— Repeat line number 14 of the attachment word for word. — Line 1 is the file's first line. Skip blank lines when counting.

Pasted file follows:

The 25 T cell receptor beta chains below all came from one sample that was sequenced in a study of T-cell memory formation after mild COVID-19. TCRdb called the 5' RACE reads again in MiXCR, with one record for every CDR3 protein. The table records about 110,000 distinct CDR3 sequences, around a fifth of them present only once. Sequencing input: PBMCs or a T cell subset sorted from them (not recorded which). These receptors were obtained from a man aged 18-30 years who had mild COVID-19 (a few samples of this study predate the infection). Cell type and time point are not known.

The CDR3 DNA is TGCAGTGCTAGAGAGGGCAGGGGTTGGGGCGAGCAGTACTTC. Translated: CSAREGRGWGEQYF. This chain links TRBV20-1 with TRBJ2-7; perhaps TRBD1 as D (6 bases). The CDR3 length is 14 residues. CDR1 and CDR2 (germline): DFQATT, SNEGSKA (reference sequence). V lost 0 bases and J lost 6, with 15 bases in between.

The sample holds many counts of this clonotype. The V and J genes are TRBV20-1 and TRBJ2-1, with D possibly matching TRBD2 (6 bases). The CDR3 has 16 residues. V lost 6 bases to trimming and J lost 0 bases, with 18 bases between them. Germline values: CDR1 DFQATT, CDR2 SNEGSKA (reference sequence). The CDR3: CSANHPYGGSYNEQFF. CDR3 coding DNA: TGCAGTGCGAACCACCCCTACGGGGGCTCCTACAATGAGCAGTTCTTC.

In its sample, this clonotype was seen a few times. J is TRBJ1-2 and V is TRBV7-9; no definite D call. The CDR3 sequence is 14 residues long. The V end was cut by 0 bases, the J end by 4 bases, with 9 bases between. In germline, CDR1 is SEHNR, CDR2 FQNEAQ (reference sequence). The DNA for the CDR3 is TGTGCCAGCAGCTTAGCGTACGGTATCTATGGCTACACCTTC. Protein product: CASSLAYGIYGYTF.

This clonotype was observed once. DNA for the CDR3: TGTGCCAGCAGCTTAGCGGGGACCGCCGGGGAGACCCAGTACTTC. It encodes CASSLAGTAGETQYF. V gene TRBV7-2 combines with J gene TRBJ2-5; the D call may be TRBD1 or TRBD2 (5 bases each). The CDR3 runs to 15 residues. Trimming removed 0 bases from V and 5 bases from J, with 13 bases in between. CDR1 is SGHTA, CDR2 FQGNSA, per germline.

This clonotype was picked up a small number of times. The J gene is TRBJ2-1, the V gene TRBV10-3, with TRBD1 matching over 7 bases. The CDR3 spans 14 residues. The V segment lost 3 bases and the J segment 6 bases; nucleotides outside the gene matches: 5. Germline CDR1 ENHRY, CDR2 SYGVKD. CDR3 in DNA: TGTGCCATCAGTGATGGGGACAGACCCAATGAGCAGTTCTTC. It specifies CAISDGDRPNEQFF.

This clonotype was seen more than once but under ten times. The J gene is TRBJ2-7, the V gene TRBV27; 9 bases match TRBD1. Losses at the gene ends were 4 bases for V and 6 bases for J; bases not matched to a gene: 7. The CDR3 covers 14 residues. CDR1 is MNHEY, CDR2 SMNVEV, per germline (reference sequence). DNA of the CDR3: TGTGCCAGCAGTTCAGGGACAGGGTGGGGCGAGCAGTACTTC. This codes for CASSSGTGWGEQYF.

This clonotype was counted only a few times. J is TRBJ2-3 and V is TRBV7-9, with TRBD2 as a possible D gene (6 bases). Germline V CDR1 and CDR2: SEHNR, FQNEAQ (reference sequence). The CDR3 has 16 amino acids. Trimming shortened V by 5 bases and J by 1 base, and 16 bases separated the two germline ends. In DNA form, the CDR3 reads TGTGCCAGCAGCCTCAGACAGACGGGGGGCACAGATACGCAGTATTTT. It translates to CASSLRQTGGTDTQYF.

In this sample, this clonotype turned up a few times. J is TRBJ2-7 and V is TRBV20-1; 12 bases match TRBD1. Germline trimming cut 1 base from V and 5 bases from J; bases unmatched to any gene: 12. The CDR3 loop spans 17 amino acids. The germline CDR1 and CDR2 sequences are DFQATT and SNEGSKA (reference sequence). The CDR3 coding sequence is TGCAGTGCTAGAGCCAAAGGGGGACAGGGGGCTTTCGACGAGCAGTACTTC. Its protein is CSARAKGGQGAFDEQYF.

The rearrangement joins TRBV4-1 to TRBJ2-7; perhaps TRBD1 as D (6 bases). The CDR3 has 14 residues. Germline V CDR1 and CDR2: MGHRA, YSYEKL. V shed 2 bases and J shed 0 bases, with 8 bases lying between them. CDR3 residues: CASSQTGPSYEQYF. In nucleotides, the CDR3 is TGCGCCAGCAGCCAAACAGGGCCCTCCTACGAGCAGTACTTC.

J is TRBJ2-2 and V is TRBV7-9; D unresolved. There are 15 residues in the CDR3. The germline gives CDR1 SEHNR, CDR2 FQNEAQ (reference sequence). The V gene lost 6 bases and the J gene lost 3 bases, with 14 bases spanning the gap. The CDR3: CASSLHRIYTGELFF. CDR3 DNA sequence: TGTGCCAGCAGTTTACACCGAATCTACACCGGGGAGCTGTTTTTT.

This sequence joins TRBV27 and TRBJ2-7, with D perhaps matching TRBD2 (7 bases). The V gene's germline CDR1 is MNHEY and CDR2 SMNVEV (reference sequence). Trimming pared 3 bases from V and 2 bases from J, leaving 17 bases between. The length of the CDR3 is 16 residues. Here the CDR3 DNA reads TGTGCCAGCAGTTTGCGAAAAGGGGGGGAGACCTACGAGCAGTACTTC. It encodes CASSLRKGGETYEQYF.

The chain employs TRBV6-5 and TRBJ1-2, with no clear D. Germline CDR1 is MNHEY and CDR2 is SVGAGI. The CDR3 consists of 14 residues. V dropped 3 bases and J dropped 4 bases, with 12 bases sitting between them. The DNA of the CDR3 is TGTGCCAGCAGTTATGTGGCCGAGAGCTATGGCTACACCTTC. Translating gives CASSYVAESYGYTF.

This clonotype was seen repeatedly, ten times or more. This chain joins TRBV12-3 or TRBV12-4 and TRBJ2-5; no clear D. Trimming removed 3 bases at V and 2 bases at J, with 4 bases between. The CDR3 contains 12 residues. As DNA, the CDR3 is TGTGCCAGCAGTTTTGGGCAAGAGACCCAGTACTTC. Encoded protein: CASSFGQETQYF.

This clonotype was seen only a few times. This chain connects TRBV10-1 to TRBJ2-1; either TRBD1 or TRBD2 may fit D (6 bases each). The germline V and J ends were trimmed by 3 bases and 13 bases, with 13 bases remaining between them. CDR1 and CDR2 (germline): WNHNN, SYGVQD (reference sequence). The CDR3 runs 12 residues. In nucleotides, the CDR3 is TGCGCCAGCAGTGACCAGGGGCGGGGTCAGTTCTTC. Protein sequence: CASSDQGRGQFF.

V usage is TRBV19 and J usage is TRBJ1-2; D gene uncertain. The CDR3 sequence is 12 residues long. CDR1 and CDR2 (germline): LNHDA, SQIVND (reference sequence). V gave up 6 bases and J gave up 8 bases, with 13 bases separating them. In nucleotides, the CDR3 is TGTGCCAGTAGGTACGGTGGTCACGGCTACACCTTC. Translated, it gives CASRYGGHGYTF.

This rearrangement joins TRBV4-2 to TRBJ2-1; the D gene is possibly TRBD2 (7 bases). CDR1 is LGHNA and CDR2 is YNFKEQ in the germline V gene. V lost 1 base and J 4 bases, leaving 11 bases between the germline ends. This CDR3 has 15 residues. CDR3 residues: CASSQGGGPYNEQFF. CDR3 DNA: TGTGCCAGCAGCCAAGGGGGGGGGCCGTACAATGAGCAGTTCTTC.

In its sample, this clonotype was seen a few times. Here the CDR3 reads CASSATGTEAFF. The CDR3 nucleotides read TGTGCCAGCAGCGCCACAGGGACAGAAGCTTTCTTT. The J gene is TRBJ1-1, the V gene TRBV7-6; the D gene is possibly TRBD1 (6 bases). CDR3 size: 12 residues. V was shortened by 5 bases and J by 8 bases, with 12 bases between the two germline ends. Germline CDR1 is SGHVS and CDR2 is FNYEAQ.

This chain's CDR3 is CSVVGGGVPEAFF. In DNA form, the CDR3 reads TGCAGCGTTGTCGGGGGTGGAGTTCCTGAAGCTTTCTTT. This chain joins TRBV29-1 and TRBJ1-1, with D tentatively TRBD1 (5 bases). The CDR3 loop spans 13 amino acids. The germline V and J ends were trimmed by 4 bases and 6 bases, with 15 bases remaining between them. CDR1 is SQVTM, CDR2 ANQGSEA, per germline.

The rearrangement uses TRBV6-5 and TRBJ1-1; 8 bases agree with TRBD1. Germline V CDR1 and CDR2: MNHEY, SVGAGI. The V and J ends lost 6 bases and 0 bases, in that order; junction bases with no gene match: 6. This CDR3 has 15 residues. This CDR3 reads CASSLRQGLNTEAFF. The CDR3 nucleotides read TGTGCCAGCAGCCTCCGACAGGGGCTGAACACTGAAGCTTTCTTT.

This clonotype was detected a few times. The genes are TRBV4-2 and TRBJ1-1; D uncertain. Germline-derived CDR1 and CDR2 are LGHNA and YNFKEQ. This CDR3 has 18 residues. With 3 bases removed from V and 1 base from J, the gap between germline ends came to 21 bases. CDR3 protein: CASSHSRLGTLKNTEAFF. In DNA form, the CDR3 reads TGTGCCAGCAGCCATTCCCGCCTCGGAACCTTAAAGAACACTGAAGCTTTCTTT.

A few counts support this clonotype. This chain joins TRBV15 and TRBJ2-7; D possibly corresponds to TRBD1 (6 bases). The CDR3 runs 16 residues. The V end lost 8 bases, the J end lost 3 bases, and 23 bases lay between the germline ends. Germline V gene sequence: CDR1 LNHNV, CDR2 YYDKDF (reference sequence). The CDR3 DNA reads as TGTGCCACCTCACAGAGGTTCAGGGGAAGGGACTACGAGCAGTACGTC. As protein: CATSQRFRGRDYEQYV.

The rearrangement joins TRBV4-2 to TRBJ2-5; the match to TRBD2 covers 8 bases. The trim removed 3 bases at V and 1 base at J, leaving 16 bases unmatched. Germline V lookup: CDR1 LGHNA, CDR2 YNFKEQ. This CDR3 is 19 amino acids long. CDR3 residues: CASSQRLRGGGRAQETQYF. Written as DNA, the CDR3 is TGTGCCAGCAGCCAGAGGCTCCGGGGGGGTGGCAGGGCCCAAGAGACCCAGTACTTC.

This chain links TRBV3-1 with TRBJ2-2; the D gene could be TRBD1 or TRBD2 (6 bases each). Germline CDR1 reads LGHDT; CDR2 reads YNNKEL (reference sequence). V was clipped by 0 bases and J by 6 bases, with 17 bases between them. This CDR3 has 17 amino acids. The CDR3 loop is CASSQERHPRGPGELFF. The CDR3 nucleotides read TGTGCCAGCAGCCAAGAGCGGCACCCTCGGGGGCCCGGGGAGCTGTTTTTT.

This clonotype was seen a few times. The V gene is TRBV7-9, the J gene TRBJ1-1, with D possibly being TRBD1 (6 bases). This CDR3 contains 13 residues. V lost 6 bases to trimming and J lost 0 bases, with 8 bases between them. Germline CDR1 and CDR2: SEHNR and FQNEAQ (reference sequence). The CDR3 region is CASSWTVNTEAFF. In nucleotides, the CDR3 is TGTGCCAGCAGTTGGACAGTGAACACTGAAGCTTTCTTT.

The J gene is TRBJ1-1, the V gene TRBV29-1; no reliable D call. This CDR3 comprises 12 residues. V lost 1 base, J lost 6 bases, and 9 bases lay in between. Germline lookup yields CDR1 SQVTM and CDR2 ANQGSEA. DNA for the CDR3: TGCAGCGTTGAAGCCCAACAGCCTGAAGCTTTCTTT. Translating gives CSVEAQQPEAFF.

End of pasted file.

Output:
This clonotype was seen repeatedly, ten times or more. This chain joins TRBV12-3 or TRBV12-4 and TRBJ2-5; no clear D. Trimming removed 3 bases at V and 2 bases at J, with 4 bases between. The CDR3 contains 12 residues. As DNA, the CDR3 is TGTGCCAGCAGTTTTGGGCAAGAGACCCAGTACTTC. Encoded protein: CASSFGQETQYF.